Anti-bullying Workplace provisions from 1 January 2014

bullyWith the commencement of the recent amendments to the Fair Work Act, a worker who believes they have been bullied in the workplace may now apply to the Fair Work Commission for an order to stop the bullying from 1 January 2014. The provision is not limited to employees but extends to contractors, labour hire personnel and persons engaged under other workplace arrangements.

There are no time limits for making an anti-bullying application however, a worker must still be working at the offending workplace. A terminated worker cannot apply for an anti-bullying order although may still be able to pursue an unfair or unlawful dismissal claim.

Bullying at Work

A worker is “bullied at work” if an individual (or group), repeatedly behaves unreasonably towards that worker and that behaviour creates a risk to health and safety. Bullying however does not include one off instances of insensitivity or rudeness or reasonable management activities carried out in a reasonable manner.

Although “unreasonable behaviour” is not defined in the amendment Act, the Safe Work Australia Guide for Preventing and Responding to Workplace Bullying defines “unreasonable behavior” as behaviour that a reasonable person, having considered the circumstances, would see as unreasonable, including behaviour that is victimising, humiliating, intimidating or threatening. Examples of such behaviour include:

  • abusive, insulting or offensive language or comments
  • unjustified criticism or complaints
  • deliberately excluding someone from workplace activities
  • withholding information that is vital for effective work performance
  • setting unreasonable timelines or constantly changing deadlines
  • setting tasks that are unreasonably below or beyond a person’s skill level
  • denying access to information, supervision, consultation or resources to the detriment of the worker
  • spreading misinformation or malicious rumours; or
  • changing work arrangements such as rosters and leave to deliberately inconvenience a particular worker or workers.

A single incident of unreasonable behaviour is not considered to be workplace bullying – it must persist to constitute bullying.

Reasonable Management Action

“Reasonable management activities” will not constitute workplace bullying. Employers (being those that are constitutionally covered businesses) may take “reasonable management” action to direct and control the way work is carried out.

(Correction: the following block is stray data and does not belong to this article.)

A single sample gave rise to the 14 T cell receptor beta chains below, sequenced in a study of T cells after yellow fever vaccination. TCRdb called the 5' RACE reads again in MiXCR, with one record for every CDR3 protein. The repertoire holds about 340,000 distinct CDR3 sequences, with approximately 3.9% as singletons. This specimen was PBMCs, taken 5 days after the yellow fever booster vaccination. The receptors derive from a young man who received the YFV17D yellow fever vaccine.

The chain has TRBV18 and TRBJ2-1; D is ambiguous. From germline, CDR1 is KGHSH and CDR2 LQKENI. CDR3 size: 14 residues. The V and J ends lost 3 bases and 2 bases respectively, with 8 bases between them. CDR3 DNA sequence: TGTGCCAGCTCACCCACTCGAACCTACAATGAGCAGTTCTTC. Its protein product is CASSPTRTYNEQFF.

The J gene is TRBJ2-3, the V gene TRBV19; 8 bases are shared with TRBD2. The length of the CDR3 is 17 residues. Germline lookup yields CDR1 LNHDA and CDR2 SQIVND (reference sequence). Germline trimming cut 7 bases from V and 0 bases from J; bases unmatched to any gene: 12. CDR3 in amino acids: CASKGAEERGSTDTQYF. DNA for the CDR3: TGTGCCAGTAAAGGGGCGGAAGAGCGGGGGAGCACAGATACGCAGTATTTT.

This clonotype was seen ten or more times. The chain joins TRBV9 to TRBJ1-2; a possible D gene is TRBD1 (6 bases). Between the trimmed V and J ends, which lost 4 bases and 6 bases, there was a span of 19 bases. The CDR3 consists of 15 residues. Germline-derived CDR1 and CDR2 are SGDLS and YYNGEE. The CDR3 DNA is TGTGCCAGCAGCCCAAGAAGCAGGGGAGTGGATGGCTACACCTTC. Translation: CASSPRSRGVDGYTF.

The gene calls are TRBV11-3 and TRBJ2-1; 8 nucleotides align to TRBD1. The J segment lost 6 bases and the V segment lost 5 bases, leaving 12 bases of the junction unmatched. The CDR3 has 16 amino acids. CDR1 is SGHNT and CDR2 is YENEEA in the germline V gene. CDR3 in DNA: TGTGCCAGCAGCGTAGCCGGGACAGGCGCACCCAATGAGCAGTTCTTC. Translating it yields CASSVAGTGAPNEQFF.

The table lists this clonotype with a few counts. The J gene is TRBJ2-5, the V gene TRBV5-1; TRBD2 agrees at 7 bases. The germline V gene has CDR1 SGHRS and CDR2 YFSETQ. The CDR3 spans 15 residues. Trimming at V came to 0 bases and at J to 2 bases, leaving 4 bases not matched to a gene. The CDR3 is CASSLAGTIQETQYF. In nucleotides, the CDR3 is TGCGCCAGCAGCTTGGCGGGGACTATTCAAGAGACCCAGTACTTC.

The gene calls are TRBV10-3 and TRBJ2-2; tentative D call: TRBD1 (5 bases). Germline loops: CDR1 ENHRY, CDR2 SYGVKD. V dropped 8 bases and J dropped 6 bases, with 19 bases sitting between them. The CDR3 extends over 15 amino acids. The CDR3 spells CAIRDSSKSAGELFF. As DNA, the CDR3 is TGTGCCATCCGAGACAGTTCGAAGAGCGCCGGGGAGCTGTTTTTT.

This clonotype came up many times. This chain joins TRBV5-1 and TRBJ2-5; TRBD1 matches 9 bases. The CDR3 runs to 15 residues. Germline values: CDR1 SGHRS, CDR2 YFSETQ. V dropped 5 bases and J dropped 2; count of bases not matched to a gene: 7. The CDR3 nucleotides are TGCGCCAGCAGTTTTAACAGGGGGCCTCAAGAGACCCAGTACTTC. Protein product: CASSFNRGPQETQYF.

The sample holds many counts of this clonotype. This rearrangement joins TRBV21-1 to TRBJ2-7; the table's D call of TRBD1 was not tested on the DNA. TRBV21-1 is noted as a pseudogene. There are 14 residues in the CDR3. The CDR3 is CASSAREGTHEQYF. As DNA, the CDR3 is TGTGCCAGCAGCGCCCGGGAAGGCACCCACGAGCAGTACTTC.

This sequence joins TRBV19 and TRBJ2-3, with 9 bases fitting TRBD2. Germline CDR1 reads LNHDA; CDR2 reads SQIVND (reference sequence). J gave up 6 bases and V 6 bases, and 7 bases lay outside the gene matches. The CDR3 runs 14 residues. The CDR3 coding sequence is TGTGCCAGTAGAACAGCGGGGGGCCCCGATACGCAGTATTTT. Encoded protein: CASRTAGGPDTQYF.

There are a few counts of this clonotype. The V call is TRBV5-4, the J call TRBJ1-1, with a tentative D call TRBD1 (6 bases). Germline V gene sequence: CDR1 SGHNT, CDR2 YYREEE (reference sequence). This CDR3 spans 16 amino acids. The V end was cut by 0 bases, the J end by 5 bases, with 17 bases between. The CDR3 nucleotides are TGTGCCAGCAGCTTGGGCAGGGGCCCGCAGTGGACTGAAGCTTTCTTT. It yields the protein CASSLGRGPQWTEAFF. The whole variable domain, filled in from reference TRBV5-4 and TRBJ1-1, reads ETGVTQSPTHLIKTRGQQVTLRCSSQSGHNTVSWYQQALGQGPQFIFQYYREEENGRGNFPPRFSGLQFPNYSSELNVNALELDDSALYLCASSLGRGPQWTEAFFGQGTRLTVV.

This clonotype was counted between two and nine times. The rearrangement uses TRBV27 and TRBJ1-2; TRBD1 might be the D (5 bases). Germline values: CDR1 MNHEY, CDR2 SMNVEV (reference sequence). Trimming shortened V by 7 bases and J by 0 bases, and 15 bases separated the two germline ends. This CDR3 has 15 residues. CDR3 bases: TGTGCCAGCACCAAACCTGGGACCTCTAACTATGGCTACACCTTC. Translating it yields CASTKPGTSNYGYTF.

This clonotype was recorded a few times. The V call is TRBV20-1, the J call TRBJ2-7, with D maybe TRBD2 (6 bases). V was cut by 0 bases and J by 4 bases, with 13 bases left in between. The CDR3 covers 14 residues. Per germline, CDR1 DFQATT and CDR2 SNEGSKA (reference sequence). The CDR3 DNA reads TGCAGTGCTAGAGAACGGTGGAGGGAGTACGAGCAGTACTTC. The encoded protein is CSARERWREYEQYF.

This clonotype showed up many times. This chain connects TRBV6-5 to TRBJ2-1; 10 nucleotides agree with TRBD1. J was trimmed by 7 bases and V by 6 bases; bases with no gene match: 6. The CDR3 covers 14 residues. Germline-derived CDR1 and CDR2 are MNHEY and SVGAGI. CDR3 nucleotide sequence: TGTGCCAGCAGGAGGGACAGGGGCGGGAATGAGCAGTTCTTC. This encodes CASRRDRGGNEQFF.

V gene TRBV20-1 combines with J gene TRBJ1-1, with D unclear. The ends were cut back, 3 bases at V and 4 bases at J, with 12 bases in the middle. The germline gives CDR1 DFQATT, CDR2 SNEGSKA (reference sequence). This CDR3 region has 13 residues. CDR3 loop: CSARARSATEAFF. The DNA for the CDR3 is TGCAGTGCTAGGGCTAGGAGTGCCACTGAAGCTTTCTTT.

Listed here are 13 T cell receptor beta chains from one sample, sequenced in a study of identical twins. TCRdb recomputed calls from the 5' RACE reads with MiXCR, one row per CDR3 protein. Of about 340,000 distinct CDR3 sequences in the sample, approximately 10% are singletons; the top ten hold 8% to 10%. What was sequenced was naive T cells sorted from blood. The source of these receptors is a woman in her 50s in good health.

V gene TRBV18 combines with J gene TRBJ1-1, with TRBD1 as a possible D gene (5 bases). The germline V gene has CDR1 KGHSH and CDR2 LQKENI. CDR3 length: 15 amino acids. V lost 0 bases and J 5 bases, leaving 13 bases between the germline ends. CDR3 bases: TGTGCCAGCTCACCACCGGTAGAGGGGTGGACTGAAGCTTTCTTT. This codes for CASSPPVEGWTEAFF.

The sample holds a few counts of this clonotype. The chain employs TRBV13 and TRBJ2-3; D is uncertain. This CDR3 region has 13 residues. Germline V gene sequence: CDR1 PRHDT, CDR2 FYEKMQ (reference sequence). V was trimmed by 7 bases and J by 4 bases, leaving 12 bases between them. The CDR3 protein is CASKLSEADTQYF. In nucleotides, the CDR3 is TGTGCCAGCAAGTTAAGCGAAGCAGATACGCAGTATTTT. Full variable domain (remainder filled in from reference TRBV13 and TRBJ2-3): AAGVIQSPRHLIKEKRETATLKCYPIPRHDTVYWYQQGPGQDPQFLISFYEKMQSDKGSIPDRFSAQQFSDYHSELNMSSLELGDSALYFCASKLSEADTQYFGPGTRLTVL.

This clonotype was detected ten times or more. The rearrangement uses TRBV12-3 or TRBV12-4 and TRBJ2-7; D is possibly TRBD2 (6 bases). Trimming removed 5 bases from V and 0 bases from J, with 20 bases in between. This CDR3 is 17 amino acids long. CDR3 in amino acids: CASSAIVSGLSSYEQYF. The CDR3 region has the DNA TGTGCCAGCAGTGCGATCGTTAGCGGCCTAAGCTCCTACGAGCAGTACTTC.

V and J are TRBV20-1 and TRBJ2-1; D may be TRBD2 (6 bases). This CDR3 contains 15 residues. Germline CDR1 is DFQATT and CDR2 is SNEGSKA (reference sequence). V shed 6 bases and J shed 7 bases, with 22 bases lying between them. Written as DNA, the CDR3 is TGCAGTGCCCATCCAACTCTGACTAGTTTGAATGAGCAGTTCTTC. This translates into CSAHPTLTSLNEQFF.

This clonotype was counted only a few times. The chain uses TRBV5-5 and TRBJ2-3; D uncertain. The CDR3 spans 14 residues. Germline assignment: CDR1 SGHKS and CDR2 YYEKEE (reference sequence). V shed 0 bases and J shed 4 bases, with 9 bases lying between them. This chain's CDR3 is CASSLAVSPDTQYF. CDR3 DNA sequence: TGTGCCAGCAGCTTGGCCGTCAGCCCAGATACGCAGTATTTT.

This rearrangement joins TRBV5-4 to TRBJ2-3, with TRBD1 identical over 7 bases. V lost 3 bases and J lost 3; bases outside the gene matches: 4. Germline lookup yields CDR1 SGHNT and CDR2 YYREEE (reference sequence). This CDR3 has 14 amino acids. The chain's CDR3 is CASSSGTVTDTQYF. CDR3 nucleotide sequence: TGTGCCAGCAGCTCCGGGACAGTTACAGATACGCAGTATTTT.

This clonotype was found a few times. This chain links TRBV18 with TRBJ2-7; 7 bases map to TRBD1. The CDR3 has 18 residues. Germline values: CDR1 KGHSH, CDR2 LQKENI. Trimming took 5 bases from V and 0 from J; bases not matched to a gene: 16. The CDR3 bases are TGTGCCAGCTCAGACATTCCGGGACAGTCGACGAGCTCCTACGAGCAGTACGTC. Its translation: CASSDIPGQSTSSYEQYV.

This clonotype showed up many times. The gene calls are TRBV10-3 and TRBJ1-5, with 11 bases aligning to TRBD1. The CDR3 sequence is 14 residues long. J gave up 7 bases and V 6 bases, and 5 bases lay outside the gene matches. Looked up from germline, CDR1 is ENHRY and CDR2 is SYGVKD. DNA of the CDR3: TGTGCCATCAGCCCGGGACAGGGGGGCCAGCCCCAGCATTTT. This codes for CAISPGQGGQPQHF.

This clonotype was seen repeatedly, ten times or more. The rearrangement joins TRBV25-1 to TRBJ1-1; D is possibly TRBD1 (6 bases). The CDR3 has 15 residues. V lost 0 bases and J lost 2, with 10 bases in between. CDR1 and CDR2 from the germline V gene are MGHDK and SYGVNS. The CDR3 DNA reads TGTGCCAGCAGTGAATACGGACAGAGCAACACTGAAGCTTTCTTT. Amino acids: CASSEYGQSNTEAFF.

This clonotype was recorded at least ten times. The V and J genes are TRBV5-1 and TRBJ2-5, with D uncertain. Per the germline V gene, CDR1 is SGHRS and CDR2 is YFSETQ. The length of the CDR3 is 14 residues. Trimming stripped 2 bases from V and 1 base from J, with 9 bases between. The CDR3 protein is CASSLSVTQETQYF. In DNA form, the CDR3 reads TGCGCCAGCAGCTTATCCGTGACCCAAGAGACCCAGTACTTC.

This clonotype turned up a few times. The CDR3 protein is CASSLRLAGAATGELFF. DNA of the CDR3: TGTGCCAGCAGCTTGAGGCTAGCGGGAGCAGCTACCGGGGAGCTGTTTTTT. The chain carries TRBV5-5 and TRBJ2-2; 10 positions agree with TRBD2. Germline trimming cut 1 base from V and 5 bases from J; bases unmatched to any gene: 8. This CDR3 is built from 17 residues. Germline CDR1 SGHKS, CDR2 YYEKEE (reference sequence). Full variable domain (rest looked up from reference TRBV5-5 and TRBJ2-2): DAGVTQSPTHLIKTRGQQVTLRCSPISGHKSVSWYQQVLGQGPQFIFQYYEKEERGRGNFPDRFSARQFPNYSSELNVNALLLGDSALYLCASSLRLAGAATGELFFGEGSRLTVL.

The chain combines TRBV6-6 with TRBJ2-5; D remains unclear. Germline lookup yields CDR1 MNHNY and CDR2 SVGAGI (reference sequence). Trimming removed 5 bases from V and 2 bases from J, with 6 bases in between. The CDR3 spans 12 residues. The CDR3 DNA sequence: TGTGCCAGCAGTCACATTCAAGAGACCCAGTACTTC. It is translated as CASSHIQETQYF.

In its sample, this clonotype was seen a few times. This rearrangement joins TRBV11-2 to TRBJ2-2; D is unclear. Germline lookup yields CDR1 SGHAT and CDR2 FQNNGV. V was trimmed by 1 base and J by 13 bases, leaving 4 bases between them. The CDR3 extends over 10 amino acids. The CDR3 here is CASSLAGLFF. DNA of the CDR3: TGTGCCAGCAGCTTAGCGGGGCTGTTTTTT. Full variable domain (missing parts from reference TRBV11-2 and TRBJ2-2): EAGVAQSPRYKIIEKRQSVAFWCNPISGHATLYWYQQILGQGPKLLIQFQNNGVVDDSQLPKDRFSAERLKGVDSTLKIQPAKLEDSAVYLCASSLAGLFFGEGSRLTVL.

Managers and supervisors may allocate work and give feedback on a worker’s performance. These actions are not considered to be workplace bullying if they are carried out lawfully and in a reasonable manner.

Constitutionally covered businesses

The new bullying provisions apply to all “constitutionally covered businesses” including:

  • constitutional corporations (Pty Ltd and Ltd businesses)
  • the Australian Government and its agencies
  • sole traders, partnerships and trustees in ACT and NT; and
  • incorporated volunteer associations that have at least 1 employee.

The amendment provisions do not apply to certain State public sector employees or unincorporated partnerships although State work health safety legislation will continue to apply.

The Defence Force and a number of federal security agencies have also been carved out from the application of the bullying amendments.

If a worker does not work for a constitutionally covered business, they cannot apply to the Fair Work Commission to stop bullying.

Powers of the Fair Work Commission

The Fair Work Commission will be required to commence dealing with an application within 14 days.

The Commission may make any order it considers appropriate (except orders requiring the payment of a pecuniary penalty) including:

  • that an individual or group stop specified behaviour
  • regular monitoring of behaviour by an employer
  • compliance with an employer’s workplace bullying policy; and/or
  • support and training, or review of an employer’s workplace bullying policy.

An order may be directed to the employer or principal of the worker, the employer or principal of an alleged bully and an alleged bully and/or co-workers of the worker. A breach of an order of the Fair Work Commission will attract a civil penalty.

Anti-bullying implications

There is significant concern and uncertainty about the potential impact of the new anti-bullying laws with an anticipated influx of stop order applications being brought before the Fair Work Commission.

In an attempt to allay these concerns, the Fair Work Commission has released an Anti-Bullying Benchbook and Anti-Workplace Bullying Guide for parties in lodging or responding to anti-bullying applications made under the new anti-bullying laws.

In the interests of a safe and harmonious workplace, workers are encouraged to raise any issues of bullying within their appropriate lines of management. Employers ought to have appropriate policies, training and procedures in place addressing anti-bullying in the workplace and are encouraged to respond to allegations of bullying in a prompt and fair manner.

To further discuss your workplace rights or obligations, please contact us on 8860 9477.